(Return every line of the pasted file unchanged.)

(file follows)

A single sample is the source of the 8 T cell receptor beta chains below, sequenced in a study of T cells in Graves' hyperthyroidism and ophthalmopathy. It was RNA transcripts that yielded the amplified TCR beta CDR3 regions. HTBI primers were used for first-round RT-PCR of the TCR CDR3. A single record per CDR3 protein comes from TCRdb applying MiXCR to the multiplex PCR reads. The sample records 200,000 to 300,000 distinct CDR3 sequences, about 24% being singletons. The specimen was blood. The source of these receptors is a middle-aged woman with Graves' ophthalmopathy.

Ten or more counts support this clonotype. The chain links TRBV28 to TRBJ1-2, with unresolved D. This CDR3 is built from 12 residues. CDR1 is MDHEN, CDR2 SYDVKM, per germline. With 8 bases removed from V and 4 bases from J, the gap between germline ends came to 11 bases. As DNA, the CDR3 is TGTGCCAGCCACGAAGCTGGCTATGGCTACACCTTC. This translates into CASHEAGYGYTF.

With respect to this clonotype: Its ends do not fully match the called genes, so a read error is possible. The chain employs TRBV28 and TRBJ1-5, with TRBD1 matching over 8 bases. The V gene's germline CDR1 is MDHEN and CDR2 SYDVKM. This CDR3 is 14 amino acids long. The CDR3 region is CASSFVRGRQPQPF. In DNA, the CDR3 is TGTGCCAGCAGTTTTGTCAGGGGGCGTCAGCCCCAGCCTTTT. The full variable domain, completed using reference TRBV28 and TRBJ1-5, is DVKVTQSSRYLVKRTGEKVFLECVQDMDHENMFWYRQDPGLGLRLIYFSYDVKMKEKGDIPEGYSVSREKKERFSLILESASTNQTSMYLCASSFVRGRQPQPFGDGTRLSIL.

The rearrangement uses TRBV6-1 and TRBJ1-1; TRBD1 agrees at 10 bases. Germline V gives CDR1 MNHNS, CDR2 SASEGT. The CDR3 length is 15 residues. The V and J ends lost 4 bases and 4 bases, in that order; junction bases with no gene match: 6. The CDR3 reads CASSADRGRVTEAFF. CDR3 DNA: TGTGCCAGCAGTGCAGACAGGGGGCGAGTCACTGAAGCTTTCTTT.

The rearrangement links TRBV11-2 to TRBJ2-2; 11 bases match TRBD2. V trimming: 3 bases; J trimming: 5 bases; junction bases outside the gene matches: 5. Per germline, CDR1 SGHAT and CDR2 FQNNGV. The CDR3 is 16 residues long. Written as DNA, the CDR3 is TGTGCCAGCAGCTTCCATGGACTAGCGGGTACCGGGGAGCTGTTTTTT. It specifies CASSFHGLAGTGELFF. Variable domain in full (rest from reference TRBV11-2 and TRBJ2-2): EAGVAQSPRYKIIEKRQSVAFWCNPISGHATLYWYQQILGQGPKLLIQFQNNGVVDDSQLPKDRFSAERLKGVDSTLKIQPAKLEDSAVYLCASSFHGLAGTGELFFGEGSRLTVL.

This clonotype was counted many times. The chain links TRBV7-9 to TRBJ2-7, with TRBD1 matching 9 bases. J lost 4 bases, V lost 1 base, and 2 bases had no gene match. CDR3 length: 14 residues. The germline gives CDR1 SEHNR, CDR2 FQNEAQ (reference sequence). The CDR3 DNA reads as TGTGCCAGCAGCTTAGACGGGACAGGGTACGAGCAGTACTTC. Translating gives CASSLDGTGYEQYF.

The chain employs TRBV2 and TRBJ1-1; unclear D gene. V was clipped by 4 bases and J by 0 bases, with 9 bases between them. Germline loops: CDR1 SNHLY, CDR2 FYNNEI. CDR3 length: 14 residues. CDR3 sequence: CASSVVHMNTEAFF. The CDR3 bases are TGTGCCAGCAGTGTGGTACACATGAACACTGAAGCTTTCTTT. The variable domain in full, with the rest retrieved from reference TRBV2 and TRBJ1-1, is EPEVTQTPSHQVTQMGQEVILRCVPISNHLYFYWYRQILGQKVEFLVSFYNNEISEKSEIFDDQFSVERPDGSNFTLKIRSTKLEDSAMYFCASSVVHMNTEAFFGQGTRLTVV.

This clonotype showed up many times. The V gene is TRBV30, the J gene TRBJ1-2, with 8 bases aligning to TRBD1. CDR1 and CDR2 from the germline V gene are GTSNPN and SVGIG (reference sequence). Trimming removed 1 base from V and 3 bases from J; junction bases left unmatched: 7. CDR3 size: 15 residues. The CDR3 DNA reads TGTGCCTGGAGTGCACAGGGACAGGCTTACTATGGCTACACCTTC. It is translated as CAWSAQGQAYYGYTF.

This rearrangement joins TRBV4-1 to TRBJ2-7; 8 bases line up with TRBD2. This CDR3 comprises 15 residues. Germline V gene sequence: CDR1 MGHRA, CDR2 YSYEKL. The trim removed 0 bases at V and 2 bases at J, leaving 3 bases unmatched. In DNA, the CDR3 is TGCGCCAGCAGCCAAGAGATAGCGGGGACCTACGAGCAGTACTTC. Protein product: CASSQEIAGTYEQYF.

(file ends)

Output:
A single sample is the source of the 8 T cell receptor beta chains below, sequenced in a study of T cells in Graves' hyperthyroidism and ophthalmopathy. It was RNA transcripts that yielded the amplified TCR beta CDR3 regions. HTBI primers were used for first-round RT-PCR of the TCR CDR3. A single record per CDR3 protein comes from TCRdb applying MiXCR to the multiplex PCR reads. The sample records 200,000 to 300,000 distinct CDR3 sequences, about 24% being singletons. The specimen was blood. The source of these receptors is a middle-aged woman with Graves' ophthalmopathy.

Ten or more counts support this clonotype. The chain links TRBV28 to TRBJ1-2, with unresolved D. This CDR3 is built from 12 residues. CDR1 is MDHEN, CDR2 SYDVKM, per germline. With 8 bases removed from V and 4 bases from J, the gap between germline ends came to 11 bases. As DNA, the CDR3 is TGTGCCAGCCACGAAGCTGGCTATGGCTACACCTTC. This translates into CASHEAGYGYTF.

With respect to this clonotype: Its ends do not fully match the called genes, so a read error is possible. The chain employs TRBV28 and TRBJ1-5, with TRBD1 matching over 8 bases. The V gene's germline CDR1 is MDHEN and CDR2 SYDVKM. This CDR3 is 14 amino acids long. The CDR3 region is CASSFVRGRQPQPF. In DNA, the CDR3 is TGTGCCAGCAGTTTTGTCAGGGGGCGTCAGCCCCAGCCTTTT. The full variable domain, completed using reference TRBV28 and TRBJ1-5, is DVKVTQSSRYLVKRTGEKVFLECVQDMDHENMFWYRQDPGLGLRLIYFSYDVKMKEKGDIPEGYSVSREKKERFSLILESASTNQTSMYLCASSFVRGRQPQPFGDGTRLSIL.

The rearrangement uses TRBV6-1 and TRBJ1-1; TRBD1 agrees at 10 bases. Germline V gives CDR1 MNHNS, CDR2 SASEGT. The CDR3 length is 15 residues. The V and J ends lost 4 bases and 4 bases, in that order; junction bases with no gene match: 6. The CDR3 reads CASSADRGRVTEAFF. CDR3 DNA: TGTGCCAGCAGTGCAGACAGGGGGCGAGTCACTGAAGCTTTCTTT.

The rearrangement links TRBV11-2 to TRBJ2-2; 11 bases match TRBD2. V trimming: 3 bases; J trimming: 5 bases; junction bases outside the gene matches: 5. Per germline, CDR1 SGHAT and CDR2 FQNNGV. The CDR3 is 16 residues long. Written as DNA, the CDR3 is TGTGCCAGCAGCTTCCATGGACTAGCGGGTACCGGGGAGCTGTTTTTT. It specifies CASSFHGLAGTGELFF. Variable domain in full (rest from reference TRBV11-2 and TRBJ2-2): EAGVAQSPRYKIIEKRQSVAFWCNPISGHATLYWYQQILGQGPKLLIQFQNNGVVDDSQLPKDRFSAERLKGVDSTLKIQPAKLEDSAVYLCASSFHGLAGTGELFFGEGSRLTVL.

This clonotype was counted many times. The chain links TRBV7-9 to TRBJ2-7, with TRBD1 matching 9 bases. J lost 4 bases, V lost 1 base, and 2 bases had no gene match. CDR3 length: 14 residues. The germline gives CDR1 SEHNR, CDR2 FQNEAQ (reference sequence). The CDR3 DNA reads as TGTGCCAGCAGCTTAGACGGGACAGGGTACGAGCAGTACTTC. Translating gives CASSLDGTGYEQYF.

The chain employs TRBV2 and TRBJ1-1; unclear D gene. V was clipped by 4 bases and J by 0 bases, with 9 bases between them. Germline loops: CDR1 SNHLY, CDR2 FYNNEI. CDR3 length: 14 residues. CDR3 sequence: CASSVVHMNTEAFF. The CDR3 bases are TGTGCCAGCAGTGTGGTACACATGAACACTGAAGCTTTCTTT. The variable domain in full, with the rest retrieved from reference TRBV2 and TRBJ1-1, is EPEVTQTPSHQVTQMGQEVILRCVPISNHLYFYWYRQILGQKVEFLVSFYNNEISEKSEIFDDQFSVERPDGSNFTLKIRSTKLEDSAMYFCASSVVHMNTEAFFGQGTRLTVV.

This clonotype showed up many times. The V gene is TRBV30, the J gene TRBJ1-2, with 8 bases aligning to TRBD1. CDR1 and CDR2 from the germline V gene are GTSNPN and SVGIG (reference sequence). Trimming removed 1 base from V and 3 bases from J; junction bases left unmatched: 7. CDR3 size: 15 residues. The CDR3 DNA reads TGTGCCTGGAGTGCACAGGGACAGGCTTACTATGGCTACACCTTC. It is translated as CAWSAQGQAYYGYTF.

This rearrangement joins TRBV4-1 to TRBJ2-7; 8 bases line up with TRBD2. This CDR3 comprises 15 residues. Germline V gene sequence: CDR1 MGHRA, CDR2 YSYEKL. The trim removed 0 bases at V and 2 bases at J, leaving 3 bases unmatched. In DNA, the CDR3 is TGCGCCAGCAGCCAAGAGATAGCGGGGACCTACGAGCAGTACTTC. Protein product: CASSQEIAGTYEQYF.